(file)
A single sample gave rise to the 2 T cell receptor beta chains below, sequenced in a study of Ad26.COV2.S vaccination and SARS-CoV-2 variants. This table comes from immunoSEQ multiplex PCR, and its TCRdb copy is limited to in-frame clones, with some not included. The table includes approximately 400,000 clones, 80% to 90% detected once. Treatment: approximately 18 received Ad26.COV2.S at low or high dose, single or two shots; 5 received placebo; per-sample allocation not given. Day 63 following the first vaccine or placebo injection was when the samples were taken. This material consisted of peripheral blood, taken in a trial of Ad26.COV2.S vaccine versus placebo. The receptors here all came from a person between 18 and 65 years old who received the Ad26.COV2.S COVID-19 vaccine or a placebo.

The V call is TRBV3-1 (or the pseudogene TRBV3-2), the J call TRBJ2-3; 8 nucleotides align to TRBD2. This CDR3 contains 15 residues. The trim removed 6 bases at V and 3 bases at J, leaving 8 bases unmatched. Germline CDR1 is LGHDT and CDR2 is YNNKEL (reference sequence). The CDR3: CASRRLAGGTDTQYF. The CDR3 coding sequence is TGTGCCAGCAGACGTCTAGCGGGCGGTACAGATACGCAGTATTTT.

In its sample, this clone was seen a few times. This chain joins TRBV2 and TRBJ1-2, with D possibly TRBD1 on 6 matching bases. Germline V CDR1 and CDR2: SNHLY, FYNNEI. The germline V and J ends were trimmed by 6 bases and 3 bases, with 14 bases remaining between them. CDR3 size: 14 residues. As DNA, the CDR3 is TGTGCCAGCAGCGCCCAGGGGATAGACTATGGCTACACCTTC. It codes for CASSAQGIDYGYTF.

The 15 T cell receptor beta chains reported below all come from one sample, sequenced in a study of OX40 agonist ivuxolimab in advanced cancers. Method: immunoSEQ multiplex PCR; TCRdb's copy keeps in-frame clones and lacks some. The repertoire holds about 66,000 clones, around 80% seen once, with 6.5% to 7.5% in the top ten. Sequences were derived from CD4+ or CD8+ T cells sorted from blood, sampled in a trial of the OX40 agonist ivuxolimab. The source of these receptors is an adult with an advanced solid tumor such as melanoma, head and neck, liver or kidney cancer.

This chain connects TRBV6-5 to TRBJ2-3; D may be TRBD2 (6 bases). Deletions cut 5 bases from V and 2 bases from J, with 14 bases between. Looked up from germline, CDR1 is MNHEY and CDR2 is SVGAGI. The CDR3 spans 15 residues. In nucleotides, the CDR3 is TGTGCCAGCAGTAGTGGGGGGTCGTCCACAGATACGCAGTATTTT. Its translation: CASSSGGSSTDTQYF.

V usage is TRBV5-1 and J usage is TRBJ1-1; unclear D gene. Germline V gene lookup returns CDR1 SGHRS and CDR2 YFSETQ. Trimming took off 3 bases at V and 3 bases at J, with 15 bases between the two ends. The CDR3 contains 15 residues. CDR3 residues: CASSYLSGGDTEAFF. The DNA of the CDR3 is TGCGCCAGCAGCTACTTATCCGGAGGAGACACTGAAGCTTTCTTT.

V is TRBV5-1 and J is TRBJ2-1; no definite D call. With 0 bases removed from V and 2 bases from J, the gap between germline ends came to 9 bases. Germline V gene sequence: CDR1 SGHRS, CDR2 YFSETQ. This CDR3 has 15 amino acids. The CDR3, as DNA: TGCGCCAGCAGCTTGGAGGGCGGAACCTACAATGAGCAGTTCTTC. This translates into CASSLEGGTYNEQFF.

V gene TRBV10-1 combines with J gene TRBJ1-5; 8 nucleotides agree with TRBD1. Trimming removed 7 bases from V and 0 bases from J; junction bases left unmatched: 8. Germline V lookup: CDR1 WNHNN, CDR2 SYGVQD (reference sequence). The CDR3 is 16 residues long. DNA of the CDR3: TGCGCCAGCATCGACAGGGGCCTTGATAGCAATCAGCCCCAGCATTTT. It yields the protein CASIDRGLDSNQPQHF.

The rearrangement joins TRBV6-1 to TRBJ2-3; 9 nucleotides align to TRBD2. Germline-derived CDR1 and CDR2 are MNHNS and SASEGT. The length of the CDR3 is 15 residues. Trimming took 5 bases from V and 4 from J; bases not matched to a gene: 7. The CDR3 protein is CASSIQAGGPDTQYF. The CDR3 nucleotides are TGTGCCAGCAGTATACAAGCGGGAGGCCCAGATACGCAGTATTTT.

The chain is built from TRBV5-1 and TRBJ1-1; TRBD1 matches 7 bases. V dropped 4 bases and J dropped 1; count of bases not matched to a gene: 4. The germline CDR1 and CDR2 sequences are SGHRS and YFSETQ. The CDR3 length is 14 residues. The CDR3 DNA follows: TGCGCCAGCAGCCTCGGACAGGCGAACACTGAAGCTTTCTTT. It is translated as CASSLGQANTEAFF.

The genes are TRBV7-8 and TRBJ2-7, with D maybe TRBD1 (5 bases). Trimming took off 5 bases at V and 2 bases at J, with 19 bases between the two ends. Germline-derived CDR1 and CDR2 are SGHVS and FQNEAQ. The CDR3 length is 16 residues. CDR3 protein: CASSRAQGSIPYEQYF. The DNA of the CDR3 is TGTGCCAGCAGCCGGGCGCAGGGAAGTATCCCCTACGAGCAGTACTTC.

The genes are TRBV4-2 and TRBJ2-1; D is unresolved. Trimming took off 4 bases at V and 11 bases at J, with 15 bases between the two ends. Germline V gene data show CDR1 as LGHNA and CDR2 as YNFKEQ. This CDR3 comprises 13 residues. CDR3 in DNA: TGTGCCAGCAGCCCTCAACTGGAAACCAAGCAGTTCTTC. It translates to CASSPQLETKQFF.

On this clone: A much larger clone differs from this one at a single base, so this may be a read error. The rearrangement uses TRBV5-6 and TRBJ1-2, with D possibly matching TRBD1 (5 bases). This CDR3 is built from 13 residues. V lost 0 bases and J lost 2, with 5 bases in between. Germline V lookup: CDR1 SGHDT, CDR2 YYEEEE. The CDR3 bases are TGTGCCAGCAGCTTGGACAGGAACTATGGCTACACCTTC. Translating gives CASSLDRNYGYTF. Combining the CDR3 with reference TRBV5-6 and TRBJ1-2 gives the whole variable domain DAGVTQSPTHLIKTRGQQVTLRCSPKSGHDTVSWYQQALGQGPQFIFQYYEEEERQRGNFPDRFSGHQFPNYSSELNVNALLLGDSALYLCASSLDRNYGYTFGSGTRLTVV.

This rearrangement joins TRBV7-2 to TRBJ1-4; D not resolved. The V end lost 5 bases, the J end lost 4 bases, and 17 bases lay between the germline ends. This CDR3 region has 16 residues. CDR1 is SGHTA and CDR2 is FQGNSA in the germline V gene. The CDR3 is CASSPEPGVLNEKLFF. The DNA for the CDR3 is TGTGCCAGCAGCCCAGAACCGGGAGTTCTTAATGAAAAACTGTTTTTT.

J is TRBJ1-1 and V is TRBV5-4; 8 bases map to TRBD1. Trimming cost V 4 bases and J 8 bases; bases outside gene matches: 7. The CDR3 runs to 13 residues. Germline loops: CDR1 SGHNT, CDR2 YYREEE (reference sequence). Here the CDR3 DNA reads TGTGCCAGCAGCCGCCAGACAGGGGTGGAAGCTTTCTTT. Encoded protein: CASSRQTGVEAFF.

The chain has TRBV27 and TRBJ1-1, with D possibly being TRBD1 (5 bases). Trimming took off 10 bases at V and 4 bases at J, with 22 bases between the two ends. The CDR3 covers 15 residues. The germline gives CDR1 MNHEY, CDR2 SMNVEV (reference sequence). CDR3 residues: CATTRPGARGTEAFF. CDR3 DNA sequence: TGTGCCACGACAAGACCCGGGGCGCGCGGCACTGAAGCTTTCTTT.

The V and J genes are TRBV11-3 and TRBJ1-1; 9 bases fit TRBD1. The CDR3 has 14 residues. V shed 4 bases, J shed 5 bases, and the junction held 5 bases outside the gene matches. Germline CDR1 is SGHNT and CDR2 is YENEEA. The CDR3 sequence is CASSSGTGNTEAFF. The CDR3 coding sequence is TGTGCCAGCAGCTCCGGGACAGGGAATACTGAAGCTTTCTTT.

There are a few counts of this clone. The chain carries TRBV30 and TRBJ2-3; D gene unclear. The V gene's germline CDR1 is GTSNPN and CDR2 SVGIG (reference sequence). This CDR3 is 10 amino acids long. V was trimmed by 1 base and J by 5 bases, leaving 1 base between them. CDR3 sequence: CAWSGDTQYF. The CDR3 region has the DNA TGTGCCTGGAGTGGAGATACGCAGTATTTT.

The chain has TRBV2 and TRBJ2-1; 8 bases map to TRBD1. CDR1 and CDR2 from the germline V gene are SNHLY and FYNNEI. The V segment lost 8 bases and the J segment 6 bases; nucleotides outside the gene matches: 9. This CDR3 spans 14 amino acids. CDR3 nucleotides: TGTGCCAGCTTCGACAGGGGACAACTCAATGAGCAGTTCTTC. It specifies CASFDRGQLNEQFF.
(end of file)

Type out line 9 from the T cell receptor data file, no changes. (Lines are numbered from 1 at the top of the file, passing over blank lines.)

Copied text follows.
The rearrangement joins TRBV6-1 to TRBJ2-3; 9 nucleotides align to TRBD2. Germline-derived CDR1 and CDR2 are MNHNS and SASEGT. The length of the CDR3 is 15 residues. Trimming took 5 bases from V and 4 from J; bases not matched to a gene: 7. The CDR3 protein is CASSIQAGGPDTQYF. The CDR3 nucleotides are TGTGCCAGCAGTATACAAGCGGGAGGCCCAGATACGCAGTATTTT.